Trafika Europe 1 - Northern Idyll
Table of Contents Table of Contents
Previous Page  68 / 238 Next Page
Information
Show Menu
Previous Page 68 / 238 Next Page
Page Background

68

The nickname

Pisan

, which means “chick,” rhymed with the

female body part under her shift, and what she could not

settle with money, she settled with her nickname-rhyming

body part.

Old Tóvó was one of her long-time suitors and friends, and

when she grew old, he pitied her and took her home to the

Geil house to live. And it was there she was taken by

measles.

The cart came for Pisan on the Eve of Pentecost. Little Tóvó

was sick with the measles and did not fully comprehend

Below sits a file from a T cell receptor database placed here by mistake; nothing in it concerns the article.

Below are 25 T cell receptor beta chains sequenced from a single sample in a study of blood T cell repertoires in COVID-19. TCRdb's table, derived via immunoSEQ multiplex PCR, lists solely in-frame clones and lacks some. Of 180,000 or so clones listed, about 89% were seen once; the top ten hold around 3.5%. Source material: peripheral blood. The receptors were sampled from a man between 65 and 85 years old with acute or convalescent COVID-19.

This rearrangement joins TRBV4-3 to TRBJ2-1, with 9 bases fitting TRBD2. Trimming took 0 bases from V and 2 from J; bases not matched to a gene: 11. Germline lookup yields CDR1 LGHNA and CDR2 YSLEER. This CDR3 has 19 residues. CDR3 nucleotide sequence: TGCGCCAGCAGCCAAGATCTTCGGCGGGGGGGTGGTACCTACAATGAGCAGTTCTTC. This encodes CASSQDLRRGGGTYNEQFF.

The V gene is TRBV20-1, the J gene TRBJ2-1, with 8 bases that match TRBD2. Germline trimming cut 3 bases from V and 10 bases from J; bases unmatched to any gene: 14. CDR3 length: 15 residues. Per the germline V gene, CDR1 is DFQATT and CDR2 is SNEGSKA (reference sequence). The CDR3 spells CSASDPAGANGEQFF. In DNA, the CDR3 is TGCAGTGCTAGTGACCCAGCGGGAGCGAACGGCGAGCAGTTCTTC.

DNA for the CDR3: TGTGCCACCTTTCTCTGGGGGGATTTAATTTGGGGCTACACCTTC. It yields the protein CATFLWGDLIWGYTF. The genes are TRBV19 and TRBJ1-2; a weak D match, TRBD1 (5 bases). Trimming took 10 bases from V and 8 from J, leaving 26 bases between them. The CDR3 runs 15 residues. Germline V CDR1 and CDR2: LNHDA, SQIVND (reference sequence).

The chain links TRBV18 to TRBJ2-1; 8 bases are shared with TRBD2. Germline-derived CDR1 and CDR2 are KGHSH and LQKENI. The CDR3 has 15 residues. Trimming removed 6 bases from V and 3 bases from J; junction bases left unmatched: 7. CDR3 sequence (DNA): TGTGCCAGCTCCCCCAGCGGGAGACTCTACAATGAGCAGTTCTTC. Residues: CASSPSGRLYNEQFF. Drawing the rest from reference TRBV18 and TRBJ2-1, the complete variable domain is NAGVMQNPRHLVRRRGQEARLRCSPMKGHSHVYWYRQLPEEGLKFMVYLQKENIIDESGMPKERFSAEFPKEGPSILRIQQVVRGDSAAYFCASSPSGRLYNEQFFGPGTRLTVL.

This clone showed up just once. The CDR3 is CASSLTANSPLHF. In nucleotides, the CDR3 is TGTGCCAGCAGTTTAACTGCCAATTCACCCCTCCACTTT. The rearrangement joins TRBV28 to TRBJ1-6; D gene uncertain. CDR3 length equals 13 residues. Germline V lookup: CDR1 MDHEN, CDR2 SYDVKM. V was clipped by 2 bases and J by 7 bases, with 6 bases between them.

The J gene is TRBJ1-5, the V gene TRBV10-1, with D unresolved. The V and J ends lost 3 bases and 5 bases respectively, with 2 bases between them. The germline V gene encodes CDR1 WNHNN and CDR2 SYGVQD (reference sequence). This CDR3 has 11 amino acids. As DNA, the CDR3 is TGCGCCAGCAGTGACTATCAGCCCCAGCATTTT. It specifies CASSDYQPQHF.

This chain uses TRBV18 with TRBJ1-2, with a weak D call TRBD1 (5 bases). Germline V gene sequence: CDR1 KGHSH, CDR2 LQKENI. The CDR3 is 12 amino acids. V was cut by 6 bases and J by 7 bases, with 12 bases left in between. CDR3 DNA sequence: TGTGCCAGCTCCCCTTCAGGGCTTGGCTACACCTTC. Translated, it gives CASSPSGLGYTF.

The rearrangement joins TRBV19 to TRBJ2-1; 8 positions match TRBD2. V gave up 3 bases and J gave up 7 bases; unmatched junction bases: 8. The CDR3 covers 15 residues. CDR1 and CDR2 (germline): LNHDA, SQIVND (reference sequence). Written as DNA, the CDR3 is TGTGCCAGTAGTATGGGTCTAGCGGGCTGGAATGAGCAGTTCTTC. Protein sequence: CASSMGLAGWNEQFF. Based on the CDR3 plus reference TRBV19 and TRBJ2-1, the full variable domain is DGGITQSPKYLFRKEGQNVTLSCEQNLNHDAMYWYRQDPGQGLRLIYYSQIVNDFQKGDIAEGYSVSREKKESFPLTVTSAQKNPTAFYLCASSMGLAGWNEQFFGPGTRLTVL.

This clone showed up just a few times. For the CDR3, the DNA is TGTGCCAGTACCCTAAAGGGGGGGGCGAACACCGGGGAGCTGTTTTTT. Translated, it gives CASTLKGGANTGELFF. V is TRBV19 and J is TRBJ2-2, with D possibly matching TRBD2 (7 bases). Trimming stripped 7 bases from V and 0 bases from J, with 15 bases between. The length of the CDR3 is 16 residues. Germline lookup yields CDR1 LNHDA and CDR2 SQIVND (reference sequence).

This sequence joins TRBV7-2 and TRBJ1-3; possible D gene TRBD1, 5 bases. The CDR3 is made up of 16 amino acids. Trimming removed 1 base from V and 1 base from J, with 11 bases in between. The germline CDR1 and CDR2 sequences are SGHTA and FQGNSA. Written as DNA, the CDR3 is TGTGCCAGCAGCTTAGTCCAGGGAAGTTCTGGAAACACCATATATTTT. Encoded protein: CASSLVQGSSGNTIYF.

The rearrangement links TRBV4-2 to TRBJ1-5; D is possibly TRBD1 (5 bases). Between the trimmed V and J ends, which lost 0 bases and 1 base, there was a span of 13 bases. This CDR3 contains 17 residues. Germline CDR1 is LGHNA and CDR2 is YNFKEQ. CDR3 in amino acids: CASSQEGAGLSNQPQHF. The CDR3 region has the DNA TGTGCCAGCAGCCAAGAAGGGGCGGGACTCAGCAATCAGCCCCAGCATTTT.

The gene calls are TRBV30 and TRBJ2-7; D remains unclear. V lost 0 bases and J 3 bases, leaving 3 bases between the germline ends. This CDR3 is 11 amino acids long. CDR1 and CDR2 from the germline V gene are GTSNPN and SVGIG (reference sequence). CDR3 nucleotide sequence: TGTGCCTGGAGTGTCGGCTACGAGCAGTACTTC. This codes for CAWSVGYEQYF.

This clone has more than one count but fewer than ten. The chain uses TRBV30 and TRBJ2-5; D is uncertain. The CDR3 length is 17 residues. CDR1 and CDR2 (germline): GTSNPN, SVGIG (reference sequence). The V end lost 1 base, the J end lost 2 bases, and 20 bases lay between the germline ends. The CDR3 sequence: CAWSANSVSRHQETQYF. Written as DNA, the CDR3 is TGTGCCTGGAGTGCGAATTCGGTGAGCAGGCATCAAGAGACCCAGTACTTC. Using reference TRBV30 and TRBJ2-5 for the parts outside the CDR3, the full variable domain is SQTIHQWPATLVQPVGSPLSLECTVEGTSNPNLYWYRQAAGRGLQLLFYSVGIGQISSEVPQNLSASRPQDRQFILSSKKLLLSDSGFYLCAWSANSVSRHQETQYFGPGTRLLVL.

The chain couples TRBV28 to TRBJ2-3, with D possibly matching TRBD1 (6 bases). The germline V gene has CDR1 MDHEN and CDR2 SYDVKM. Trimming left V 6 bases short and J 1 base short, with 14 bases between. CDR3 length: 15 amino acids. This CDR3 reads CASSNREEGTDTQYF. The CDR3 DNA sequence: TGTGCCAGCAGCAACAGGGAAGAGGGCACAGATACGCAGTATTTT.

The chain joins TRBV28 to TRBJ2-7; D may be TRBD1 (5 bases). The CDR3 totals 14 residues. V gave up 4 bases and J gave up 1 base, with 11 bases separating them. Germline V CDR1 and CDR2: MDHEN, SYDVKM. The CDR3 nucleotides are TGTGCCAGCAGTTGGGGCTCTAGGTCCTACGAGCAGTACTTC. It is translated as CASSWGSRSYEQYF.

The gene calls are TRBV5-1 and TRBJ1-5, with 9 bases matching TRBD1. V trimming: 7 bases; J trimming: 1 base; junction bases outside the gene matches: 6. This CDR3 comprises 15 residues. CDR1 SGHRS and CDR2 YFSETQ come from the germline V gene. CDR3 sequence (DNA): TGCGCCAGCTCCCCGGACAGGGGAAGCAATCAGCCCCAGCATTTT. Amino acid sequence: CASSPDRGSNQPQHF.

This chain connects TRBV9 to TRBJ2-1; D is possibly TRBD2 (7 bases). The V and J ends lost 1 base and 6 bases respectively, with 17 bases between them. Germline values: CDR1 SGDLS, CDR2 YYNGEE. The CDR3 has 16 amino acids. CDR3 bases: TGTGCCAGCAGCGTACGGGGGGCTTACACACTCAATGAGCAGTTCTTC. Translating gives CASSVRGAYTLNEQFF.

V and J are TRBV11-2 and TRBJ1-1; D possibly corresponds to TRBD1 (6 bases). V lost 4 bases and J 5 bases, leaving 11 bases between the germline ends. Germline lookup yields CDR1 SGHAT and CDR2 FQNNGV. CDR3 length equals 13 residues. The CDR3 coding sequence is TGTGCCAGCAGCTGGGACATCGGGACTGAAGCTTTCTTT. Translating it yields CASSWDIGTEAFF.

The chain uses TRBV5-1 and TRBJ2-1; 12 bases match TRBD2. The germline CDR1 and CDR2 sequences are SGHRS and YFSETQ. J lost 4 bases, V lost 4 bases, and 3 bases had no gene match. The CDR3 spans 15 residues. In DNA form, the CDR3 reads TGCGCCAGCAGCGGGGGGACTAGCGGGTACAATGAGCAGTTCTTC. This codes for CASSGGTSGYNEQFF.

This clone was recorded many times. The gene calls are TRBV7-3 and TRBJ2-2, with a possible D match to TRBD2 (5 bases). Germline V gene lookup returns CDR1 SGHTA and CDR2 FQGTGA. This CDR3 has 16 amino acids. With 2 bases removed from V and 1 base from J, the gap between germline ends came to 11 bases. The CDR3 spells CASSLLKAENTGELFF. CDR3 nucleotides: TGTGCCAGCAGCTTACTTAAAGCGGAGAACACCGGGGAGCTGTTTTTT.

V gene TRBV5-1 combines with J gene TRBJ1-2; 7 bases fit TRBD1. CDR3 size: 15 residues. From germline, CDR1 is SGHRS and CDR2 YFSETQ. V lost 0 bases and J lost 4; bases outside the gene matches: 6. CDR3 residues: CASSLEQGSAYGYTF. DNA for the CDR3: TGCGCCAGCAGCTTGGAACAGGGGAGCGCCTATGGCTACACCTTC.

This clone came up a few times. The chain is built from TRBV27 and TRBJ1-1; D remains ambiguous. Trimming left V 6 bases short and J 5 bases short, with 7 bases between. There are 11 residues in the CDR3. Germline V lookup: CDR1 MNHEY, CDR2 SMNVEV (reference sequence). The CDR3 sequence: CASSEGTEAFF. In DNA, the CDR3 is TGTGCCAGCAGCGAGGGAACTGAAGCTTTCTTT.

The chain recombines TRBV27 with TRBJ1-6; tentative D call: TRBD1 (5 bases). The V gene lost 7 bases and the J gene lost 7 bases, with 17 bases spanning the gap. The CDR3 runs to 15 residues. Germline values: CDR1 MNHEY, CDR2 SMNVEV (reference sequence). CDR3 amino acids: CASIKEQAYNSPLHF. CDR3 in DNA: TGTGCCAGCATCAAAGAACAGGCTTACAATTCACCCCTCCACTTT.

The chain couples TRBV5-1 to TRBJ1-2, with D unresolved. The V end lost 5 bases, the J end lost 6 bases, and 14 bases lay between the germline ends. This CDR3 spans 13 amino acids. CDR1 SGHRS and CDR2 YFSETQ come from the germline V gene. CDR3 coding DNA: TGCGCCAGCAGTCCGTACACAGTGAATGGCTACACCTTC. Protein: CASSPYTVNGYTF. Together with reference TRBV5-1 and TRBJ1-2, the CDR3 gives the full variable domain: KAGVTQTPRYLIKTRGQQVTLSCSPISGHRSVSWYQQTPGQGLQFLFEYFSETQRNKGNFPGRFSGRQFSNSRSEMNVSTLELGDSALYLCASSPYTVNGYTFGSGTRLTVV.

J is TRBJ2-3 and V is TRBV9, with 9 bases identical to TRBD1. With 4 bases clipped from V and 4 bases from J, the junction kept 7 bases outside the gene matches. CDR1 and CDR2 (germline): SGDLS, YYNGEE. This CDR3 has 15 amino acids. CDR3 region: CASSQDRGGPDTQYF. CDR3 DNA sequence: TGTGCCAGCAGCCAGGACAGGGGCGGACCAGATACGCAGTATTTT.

what was happening. He only saw the blue

pisan

-head as

they lifted her into the coffin.

It should be added here that Old Tóvó became a widower in

1822. His wife, Ebba, hailed from Venzilsstova in Kaldbak,

and they had two children. Their daughter, Gudrun, was

usually called Gudda. At eleven years of age she became

maid to the Argir hospital’s tenant. In 1820 Claus Manicus

was appointed country surgeon, and in the years he worked

on the Faroes, Gudda served as his house maid. When the

Manicuses moved in 1828, they invited Gudda to come with

them to Denmark. She served as their maid for thirteen

years and died unexpectedly at the age of forty-nine.

Old Tóvó’s son was also called Tóvó. He and his young wife,

Annelin, lived in the Geil house. Annelin was pregnant

when young Tóvó went down with the

Royndin Fríða.

She